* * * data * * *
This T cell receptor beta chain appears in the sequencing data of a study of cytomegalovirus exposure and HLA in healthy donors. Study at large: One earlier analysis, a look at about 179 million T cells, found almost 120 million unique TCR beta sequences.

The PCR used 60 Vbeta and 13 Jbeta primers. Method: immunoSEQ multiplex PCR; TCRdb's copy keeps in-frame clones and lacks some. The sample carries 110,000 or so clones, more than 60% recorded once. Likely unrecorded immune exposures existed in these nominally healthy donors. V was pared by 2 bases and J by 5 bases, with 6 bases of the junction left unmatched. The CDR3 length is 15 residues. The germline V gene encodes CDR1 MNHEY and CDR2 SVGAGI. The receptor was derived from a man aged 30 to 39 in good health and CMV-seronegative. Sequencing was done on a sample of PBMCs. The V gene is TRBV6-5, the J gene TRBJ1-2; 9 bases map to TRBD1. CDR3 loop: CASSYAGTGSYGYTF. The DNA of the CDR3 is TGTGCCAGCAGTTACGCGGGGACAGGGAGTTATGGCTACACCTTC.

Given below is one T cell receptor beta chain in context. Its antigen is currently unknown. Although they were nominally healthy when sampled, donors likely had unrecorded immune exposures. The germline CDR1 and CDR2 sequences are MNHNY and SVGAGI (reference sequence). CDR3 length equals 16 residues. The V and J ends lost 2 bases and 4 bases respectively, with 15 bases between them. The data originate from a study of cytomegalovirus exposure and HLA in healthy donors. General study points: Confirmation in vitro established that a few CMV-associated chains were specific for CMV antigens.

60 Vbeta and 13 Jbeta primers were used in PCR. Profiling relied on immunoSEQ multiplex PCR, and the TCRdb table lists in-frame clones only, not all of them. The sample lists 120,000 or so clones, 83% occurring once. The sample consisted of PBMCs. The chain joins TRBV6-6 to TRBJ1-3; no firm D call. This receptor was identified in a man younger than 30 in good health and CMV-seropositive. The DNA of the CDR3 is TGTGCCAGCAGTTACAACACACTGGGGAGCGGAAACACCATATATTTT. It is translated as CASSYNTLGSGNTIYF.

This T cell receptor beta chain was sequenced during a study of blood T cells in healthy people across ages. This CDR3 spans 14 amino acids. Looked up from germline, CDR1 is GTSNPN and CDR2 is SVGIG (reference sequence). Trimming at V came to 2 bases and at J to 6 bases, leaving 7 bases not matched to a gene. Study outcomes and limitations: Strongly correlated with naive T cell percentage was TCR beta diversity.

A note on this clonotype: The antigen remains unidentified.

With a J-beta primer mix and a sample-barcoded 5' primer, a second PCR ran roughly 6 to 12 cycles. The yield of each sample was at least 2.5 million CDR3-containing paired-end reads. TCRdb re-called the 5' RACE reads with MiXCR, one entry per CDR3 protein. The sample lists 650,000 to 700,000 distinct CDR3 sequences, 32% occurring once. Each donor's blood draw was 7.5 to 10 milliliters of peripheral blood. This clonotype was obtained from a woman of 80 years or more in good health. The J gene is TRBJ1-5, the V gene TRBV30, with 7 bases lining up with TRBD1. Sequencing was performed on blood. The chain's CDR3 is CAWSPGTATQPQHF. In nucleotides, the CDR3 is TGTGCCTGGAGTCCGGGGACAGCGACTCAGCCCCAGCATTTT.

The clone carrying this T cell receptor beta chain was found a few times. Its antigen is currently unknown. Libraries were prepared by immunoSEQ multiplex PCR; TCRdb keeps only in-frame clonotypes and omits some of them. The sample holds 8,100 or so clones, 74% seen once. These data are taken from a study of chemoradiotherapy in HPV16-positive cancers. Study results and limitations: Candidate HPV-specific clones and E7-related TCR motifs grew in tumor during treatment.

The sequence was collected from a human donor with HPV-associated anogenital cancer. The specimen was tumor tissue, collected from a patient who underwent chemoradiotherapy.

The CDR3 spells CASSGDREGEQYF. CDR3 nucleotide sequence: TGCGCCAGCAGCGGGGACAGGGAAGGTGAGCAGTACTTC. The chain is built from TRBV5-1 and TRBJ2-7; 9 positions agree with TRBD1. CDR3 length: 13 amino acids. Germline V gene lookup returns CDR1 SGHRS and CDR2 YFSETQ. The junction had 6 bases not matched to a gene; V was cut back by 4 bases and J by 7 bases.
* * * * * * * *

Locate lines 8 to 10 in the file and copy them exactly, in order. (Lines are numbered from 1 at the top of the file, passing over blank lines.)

The clone carrying this T cell receptor beta chain was found a few times. Its antigen is currently unknown. Libraries were prepared by immunoSEQ multiplex PCR; TCRdb keeps only in-frame clonotypes and omits some of them. The sample holds 8,100 or so clones, 74% seen once. These data are taken from a study of chemoradiotherapy in HPV16-positive cancers. Study results and limitations: Candidate HPV-specific clones and E7-related TCR motifs grew in tumor during treatment.

The sequence was collected from a human donor with HPV-associated anogenital cancer. The specimen was tumor tissue, collected from a patient who underwent chemoradiotherapy.

The CDR3 spells CASSGDREGEQYF. CDR3 nucleotide sequence: TGCGCCAGCAGCGGGGACAGGGAAGGTGAGCAGTACTTC. The chain is built from TRBV5-1 and TRBJ2-7; 9 positions agree with TRBD1. CDR3 length: 13 amino acids. Germline V gene lookup returns CDR1 SGHRS and CDR2 YFSETQ. The junction had 6 bases not matched to a gene; V was cut back by 4 bases and J by 7 bases.